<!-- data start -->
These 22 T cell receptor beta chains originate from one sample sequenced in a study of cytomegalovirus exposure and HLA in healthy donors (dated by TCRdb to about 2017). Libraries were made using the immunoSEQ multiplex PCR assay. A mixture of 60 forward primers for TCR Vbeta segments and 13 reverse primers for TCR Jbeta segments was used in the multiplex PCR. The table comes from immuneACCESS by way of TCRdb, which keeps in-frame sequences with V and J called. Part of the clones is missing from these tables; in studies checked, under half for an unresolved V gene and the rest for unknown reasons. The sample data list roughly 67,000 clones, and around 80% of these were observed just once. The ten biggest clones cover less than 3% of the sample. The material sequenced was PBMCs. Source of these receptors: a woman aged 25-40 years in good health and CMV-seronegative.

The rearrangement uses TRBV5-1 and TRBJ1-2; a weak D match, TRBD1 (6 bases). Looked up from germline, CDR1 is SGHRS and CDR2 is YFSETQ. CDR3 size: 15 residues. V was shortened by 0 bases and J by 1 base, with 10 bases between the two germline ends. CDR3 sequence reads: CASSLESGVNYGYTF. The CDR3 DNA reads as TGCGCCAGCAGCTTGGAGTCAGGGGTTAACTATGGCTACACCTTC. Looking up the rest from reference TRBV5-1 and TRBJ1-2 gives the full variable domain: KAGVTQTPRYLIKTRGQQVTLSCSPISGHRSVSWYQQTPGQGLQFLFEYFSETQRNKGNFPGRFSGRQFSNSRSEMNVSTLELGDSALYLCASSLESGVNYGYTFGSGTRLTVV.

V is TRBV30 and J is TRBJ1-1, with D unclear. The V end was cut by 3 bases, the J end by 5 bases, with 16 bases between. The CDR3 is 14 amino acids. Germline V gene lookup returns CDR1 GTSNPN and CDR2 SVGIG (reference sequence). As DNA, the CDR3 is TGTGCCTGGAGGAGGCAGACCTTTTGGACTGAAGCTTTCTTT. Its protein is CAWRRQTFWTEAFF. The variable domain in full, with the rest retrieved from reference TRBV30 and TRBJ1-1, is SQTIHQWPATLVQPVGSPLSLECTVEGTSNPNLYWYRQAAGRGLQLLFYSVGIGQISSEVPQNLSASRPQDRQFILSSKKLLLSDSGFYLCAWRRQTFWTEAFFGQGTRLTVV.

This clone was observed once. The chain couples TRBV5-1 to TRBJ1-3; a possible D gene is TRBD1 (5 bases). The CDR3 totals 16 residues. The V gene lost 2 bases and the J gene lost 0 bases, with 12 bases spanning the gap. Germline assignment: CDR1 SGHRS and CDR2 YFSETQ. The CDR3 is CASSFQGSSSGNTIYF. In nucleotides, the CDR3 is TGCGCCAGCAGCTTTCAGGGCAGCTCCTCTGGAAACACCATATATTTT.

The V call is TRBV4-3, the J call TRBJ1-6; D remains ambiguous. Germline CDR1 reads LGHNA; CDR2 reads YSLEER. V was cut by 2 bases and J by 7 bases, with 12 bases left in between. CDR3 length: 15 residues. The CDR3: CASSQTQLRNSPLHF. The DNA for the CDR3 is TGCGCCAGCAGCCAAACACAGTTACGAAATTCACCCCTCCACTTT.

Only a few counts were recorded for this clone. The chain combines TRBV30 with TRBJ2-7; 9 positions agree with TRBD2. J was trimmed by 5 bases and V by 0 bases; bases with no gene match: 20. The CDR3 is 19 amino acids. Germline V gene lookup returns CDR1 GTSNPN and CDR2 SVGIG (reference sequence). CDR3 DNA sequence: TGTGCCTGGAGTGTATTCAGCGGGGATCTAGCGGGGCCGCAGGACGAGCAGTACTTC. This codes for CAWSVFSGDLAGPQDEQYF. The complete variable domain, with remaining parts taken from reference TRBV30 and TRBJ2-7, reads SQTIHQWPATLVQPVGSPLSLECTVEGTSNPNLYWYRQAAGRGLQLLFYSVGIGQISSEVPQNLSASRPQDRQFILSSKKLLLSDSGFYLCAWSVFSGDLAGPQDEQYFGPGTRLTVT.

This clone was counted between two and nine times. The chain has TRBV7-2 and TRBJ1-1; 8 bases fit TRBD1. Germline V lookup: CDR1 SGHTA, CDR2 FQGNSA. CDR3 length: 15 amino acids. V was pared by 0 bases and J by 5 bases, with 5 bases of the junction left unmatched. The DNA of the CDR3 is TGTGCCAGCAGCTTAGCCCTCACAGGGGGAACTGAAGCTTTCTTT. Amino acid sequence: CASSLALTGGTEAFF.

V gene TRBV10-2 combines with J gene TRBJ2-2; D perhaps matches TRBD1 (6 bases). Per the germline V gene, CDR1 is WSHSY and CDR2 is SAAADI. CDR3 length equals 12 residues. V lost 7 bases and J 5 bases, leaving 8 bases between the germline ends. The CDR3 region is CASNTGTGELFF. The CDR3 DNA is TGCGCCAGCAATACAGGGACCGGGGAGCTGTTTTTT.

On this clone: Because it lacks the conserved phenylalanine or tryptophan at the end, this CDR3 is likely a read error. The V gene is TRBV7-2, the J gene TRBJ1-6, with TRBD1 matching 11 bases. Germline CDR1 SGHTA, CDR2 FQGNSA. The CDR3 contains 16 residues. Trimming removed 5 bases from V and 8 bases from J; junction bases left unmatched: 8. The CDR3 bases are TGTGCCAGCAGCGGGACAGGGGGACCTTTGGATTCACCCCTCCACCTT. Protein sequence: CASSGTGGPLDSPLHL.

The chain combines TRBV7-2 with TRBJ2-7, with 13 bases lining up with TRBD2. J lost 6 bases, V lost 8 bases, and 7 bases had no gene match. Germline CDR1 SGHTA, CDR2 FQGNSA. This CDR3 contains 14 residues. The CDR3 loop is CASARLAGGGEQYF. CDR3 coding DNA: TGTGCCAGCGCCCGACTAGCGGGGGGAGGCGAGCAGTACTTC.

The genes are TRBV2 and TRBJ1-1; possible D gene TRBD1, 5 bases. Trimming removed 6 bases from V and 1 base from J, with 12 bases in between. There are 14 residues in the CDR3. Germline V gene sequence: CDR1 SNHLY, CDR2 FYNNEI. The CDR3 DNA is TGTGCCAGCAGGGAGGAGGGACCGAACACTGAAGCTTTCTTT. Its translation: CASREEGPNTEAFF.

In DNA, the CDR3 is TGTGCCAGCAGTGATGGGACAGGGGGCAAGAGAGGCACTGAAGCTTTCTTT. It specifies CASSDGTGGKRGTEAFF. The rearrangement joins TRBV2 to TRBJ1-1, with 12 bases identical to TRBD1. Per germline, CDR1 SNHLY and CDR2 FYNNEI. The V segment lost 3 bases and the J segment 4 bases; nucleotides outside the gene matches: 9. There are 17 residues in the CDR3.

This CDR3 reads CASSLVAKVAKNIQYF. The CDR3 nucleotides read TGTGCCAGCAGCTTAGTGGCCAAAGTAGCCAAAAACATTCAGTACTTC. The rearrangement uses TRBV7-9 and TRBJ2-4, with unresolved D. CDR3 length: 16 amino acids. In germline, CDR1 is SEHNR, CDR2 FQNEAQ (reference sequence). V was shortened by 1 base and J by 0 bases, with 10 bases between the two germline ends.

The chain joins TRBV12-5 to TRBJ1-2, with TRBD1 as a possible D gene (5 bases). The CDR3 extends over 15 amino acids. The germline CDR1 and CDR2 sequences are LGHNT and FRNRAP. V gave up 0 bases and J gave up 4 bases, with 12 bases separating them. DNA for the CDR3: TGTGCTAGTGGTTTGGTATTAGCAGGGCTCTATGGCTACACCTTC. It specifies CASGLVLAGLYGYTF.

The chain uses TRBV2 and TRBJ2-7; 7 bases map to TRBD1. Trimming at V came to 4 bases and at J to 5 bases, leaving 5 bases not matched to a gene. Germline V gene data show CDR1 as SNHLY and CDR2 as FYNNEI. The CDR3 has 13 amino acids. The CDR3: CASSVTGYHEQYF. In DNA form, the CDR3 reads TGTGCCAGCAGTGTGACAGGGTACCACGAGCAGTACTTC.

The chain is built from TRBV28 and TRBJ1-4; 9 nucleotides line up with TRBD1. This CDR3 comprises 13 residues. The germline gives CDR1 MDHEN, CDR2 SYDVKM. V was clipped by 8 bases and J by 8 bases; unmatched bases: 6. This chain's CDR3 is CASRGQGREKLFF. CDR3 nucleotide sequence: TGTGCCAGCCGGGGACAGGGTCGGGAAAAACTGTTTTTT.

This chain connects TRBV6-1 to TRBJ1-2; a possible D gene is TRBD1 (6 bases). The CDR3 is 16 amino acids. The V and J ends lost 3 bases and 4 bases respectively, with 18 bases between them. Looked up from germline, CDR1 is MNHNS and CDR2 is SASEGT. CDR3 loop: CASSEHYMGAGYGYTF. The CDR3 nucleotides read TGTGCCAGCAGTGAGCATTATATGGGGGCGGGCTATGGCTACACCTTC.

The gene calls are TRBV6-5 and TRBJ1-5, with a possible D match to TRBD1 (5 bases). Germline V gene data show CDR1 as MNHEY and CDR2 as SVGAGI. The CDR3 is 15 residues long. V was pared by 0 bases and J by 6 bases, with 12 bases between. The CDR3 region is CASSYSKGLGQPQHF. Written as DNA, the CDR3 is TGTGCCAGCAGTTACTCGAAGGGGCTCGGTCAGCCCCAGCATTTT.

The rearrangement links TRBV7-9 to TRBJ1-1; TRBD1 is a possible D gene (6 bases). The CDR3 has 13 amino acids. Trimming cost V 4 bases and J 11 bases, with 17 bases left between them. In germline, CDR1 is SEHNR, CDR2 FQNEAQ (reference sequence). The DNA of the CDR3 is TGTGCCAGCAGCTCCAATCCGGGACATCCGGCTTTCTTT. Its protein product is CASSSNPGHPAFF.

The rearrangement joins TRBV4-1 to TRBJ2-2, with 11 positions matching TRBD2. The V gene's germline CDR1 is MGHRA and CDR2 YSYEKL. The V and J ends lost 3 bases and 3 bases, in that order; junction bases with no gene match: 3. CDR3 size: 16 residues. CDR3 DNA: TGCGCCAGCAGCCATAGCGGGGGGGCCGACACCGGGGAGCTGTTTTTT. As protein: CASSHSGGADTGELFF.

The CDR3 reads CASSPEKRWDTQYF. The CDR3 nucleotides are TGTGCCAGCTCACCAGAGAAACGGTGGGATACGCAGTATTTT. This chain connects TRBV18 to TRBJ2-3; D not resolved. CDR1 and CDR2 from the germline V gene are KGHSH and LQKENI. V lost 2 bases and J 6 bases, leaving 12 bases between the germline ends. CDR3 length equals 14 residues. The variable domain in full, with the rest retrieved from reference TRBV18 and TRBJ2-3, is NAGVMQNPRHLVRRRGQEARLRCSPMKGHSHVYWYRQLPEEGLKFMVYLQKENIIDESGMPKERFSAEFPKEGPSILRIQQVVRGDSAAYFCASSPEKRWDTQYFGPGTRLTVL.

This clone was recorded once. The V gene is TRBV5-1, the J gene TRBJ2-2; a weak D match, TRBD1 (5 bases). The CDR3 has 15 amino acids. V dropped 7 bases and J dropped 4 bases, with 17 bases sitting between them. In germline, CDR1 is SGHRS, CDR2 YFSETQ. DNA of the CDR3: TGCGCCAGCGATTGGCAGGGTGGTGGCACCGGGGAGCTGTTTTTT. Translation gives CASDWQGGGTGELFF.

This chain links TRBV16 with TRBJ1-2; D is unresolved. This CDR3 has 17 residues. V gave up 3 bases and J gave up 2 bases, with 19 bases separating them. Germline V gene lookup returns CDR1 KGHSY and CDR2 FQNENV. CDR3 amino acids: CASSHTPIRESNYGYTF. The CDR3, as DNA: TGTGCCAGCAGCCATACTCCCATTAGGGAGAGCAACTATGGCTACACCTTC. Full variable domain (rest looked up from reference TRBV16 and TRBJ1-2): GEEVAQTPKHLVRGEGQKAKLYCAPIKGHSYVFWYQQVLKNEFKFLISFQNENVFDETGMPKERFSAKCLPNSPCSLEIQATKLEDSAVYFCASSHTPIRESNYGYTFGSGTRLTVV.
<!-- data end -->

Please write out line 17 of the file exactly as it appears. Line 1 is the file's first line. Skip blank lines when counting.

This chain connects TRBV6-1 to TRBJ1-2; a possible D gene is TRBD1 (6 bases). The CDR3 is 16 amino acids. The V and J ends lost 3 bases and 4 bases respectively, with 18 bases between them. Looked up from germline, CDR1 is MNHNS and CDR2 is SASEGT. CDR3 loop: CASSEHYMGAGYGYTF. The CDR3 nucleotides read TGTGCCAGCAGTGAGCATTATATGGGGGCGGGCTATGGCTACACCTTC.